Researchers are working to improve the health of the San Diego River's mountainous tributaries
On an unseasonably warm December afternoon in the mountains of eastern San Diego County, Boulder Creek's name feels half-right—hundreds of stony gray outcrops line a dry indentation in the land. In a couple of months, rain will fill the creek up to six feet deep, forming the largest tributary of the Upper San Diego River and eventually emptying into the El Capitan Reservoir.
It's here in the Boulder Creek Preserve that San Diego State University researchers are teaming up with the San Diego River Park Foundation (SDRPF) to study ways to improve the river's health, from the mountainous tributaries that form its headwaters, through densely populated Mission Valley, and out into the Pacific Ocean.
On a recent visit to the site, SDSU geography professor Trent Biggs and reserve manager Pablo Bryant installed a water monitoring station in a small spring-fed water hole along the creek bed. The instrument, about the size and shape of a fire extinguisher, will continuously sample water conditions—pH levels, oxygen levels, dissolved organic matter, algae, turbidity and more—and transmit the data wirelessly to SDSU and SDRPF officials.
From headwaters to outflow, the river's health has been compromised by agricultural runoff and urban pollution for so long that nobody has exact baseline numbers to determine what a healthy San Diego River ecosystem should look like. Restoring the river's health along the city's urban corridors—the Lower San Diego River—is a priority for both SDSU and SDRPF.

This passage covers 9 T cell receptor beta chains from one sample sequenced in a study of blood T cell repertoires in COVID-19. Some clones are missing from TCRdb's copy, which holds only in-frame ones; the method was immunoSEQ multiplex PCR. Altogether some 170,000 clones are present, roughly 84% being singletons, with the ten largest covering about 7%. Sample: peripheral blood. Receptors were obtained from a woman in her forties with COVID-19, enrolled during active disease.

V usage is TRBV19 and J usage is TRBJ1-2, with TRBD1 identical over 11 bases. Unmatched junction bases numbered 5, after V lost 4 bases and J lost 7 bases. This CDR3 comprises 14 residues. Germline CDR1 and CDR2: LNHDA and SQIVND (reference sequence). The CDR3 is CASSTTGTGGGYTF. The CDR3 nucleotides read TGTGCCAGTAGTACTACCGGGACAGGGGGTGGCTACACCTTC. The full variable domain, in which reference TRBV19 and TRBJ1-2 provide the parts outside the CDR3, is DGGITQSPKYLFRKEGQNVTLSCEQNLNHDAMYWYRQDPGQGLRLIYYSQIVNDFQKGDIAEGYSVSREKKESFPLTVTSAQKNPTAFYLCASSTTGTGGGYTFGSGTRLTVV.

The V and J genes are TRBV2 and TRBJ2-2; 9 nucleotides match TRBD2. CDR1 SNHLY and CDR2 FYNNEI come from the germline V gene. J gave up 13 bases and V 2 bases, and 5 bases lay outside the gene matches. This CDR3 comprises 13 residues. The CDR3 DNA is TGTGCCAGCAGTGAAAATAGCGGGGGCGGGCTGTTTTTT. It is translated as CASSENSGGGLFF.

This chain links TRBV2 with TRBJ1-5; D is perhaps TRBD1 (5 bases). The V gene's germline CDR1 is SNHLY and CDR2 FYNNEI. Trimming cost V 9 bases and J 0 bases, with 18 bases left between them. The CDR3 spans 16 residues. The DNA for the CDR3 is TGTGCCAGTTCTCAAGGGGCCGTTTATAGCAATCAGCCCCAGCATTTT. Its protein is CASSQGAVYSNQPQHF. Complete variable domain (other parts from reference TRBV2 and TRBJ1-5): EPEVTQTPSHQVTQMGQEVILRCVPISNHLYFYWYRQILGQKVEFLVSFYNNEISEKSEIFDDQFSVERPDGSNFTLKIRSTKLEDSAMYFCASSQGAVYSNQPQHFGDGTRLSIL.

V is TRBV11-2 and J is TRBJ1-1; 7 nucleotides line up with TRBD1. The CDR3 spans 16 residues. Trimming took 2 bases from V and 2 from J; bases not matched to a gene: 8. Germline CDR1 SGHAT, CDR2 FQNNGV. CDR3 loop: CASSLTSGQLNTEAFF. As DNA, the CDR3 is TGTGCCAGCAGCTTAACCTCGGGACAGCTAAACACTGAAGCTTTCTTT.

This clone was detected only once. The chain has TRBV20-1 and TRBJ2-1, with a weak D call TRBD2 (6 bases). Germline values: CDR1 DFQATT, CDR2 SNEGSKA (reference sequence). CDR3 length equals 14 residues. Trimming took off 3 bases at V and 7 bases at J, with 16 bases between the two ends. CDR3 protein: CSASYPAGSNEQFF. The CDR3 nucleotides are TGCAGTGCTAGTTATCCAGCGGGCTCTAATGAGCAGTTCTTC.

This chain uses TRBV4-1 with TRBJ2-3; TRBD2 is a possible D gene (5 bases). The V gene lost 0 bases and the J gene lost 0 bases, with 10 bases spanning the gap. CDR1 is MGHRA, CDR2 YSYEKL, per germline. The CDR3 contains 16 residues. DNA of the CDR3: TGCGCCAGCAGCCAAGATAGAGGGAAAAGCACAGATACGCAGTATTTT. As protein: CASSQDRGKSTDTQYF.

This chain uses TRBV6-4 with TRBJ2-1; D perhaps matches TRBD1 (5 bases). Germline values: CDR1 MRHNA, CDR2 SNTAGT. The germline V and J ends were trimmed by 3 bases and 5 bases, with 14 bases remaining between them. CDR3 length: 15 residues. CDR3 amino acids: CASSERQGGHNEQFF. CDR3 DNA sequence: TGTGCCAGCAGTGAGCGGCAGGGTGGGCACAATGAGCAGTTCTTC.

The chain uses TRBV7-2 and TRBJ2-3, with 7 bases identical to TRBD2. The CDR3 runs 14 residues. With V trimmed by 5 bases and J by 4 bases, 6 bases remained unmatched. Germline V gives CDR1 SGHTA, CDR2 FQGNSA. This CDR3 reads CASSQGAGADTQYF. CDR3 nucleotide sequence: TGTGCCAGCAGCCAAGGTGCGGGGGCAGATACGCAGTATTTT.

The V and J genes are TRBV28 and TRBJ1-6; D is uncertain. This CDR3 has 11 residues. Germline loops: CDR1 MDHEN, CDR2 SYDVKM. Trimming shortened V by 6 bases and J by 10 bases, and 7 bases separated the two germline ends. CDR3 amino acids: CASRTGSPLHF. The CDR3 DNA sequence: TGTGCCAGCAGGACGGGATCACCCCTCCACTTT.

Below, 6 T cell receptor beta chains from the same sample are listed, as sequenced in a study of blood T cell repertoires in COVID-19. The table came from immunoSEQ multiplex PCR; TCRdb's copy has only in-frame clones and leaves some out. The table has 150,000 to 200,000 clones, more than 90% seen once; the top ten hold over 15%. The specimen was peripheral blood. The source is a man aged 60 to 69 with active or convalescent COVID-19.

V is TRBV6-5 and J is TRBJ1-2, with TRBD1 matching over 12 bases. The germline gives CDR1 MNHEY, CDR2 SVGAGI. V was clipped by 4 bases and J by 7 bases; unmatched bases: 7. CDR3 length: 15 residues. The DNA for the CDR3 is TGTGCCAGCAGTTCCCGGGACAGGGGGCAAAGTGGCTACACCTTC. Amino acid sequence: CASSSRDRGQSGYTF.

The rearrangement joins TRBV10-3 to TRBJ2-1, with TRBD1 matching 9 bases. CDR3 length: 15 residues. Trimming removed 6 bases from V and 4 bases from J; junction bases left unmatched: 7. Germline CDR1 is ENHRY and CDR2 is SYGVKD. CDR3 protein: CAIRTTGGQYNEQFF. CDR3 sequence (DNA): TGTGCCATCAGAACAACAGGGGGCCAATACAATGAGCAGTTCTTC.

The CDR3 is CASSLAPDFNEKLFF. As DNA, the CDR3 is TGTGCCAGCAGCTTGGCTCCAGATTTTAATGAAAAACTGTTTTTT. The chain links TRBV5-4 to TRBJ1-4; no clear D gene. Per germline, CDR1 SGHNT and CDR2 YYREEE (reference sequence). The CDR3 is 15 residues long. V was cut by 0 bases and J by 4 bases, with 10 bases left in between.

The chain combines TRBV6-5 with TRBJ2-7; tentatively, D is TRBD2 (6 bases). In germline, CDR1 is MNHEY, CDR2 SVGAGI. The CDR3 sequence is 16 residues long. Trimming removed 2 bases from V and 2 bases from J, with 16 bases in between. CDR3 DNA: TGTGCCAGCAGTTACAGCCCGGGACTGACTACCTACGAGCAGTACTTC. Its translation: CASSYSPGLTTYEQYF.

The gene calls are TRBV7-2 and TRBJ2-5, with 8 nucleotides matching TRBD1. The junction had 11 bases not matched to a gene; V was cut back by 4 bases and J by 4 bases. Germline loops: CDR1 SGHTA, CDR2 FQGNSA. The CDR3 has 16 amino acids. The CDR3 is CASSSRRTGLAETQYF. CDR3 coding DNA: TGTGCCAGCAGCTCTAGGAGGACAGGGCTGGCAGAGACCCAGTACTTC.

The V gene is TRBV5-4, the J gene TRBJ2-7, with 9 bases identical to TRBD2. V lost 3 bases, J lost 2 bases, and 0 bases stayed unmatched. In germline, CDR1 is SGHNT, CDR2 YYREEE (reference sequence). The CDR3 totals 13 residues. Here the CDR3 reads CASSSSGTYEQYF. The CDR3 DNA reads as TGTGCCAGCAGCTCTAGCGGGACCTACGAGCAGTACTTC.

In the months and years to come, the researchers hope to record baseline numbers here in the relatively pristine Boulder Creek Preserve. Even that will take some restoration work. Historically, dense oak tree canopies have shaded the river's tributaries, preventing breakouts of algae that occur when the water gets too warm. But in recent years, oak borer beetles have killed many of the native oaks along Boulder Creek, reducing that shade. SDSU and SDRPF are working to restore native vegetation by planting new oaks and willows.
Once Biggs and his team gather accurate baseline data from Boulder Creek, they'll be able to monitor conditions in it and the dozens of other tributaries that form the Upper San Diego River, warning them when algae get too numerous or oxygen levels are getting out of whack—conditions that can affect the health of both reservoirs and the river downstream.
"Once we finally have a baseline, we'll be able to better plan strategies for improving the health of these tributaries and the river," Biggs said.
In a separate but related project, Biggs and colleagues are experimenting with ways to directly add oxygen to the Lower San Diego River to prevent the growth of dangerous anoxic bacteria.